Are You Getting "The Full Blessing"?

Every gift of God is an invitation to claim a greater [gift]. But most men stop very quickly on this way; and thus they never reach the full blessing.
— F. Godet

Frédéric Godet's commentary on Luke is one of the oldest books in my library. An 1893 volume, the pages are brittle but the truth is stout and durable.

The quote from Godet's is a reference to the blessings the Emmaus travelers inherited because they urged Jesus to stay with them. Here is the post-resurrection story:

So they drew near to the village to which they were going. [Jesus] acted as if he were going farther, but they urged him strongly, saying, “Stay with us, for it is toward evening and the day is now far spent.” So he went in to stay with them. When he was at table with them, he took the bread and blessed and broke it and gave it to them. And their eyes were opened, and they recognized him. And he vanished from their sight. They said to each other, “Did not our hearts burn within us while he talked to us on the road, while he opened to us the Scriptures?” Luke 24:28-32 ESV

Earlier that day, these two men had been treated to the greatest Bible study in history -- Jesus revealing himself in all the Old Testament Scriptures (Luke 24:25-27). These early disciples were enthralled, but they wanted more. They urged Jesus to remain with them. He stayed and their hearts burned with an unmistakable sense of the presence of God. There is an important truth here:

Had they not asked Jesus to tarry they would have missed the greater blessing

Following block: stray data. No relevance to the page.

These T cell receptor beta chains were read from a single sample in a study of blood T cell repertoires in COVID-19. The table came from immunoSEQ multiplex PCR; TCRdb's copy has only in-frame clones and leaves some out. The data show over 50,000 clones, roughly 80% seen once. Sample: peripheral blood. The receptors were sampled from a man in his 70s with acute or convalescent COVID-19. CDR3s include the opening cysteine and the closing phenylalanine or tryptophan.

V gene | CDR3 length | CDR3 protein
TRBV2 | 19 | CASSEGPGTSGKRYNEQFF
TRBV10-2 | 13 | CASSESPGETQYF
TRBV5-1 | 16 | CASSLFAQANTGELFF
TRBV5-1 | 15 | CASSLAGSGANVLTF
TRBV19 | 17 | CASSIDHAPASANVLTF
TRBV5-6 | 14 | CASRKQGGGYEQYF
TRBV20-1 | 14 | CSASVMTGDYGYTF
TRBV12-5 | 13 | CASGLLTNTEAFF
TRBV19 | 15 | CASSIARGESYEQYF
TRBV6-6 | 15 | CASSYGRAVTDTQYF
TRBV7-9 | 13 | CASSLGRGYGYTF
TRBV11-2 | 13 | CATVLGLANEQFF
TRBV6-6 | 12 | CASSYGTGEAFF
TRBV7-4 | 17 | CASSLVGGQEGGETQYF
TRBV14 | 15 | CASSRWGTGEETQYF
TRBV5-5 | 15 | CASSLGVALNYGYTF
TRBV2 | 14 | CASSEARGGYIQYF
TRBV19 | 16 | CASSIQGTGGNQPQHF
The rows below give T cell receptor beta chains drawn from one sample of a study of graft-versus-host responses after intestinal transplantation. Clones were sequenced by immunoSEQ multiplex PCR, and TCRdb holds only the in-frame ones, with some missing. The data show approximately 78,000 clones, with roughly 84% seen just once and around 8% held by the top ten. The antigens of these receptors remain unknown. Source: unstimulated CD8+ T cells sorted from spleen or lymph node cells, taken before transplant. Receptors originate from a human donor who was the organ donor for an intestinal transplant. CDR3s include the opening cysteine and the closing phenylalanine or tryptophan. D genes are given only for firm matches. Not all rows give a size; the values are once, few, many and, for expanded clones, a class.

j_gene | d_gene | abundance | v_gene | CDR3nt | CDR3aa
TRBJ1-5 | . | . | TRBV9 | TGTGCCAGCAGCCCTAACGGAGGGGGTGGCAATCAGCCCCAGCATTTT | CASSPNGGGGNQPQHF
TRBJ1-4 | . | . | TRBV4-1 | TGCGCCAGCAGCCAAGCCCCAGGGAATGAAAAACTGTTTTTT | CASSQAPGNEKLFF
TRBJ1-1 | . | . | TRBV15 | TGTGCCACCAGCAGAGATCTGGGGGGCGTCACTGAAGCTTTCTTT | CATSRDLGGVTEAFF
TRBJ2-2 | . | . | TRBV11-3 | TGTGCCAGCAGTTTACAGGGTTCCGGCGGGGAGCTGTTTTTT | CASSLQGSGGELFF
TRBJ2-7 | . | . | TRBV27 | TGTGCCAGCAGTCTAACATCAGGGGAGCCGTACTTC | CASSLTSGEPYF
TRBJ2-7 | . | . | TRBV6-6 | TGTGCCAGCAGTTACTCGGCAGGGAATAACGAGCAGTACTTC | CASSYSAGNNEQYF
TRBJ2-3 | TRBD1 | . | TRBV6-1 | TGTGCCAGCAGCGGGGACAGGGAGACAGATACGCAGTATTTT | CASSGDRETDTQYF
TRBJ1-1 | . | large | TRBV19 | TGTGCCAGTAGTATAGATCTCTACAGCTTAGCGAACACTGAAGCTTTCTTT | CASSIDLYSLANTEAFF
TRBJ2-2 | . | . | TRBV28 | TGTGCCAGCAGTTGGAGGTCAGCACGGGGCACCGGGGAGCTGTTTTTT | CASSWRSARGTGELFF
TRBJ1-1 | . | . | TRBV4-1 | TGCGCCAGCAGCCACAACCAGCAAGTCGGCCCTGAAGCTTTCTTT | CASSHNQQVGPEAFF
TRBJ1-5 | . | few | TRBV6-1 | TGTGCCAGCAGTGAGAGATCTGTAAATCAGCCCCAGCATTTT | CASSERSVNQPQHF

We can begin to expect (not demand) the blessings of God as we grasp the nature of God. God is one who gives grace upon grace (John 1:16). Because it is his nature to give, we are foolishness not to ask. Joash discovered this the hard way:

Now when Elisha had fallen sick with the illness of which he was to die, Joash king of Israel went down to him and wept before him, crying, “My father, my father! The chariots of Israel and its horsemen!” And Elisha said to him, “Take a bow and arrows.” So he took a bow and arrows. Then he said to the king of Israel, “Draw the bow,” and he drew it. And Elisha laid his hands on the king's hands. And he said, “Open the window eastward,” and he opened it. Then Elisha said, “Shoot,” and he shot. And he said, “The Lord's arrow of victory, the arrow of victory over Syria! For you shall fight the Syrians in Aphek until you have made an end of them.”

And he said, “Take the arrows,” and he took them. And he said to the king of Israel, “Strike the ground with them.” And he struck three times and stopped. Then the man of God was angry with him and said, “You should have struck five or six times; then you would have struck down Syria until you had made an end of it, but now you will strike down Syria only three times.” 2 Kings 13:14-19

Elisha was angry with Joash -- not because he asked for too much -- but because he asked for too little.  There is a lesson here too:

We may come to God with empty hands, but we must come to him with expectant hearts.

Why? Because our God is gracious. He blessed two insignificant travelers on an insignificant road toward an insignificant village. That's grace. Then they invited him to stay longer and he blessed them more. That's grace upon grace.

When God gives you a gift by all means say, "Thank You!" But don't stop there. That is what Joash did and he missed the bigger blessing. Instead, be like the Emmaus travelers. Ask for a second helping of the gift of God.

God is good. It is his nature to be generous. So never demand, but certainly don't be afraid to ask.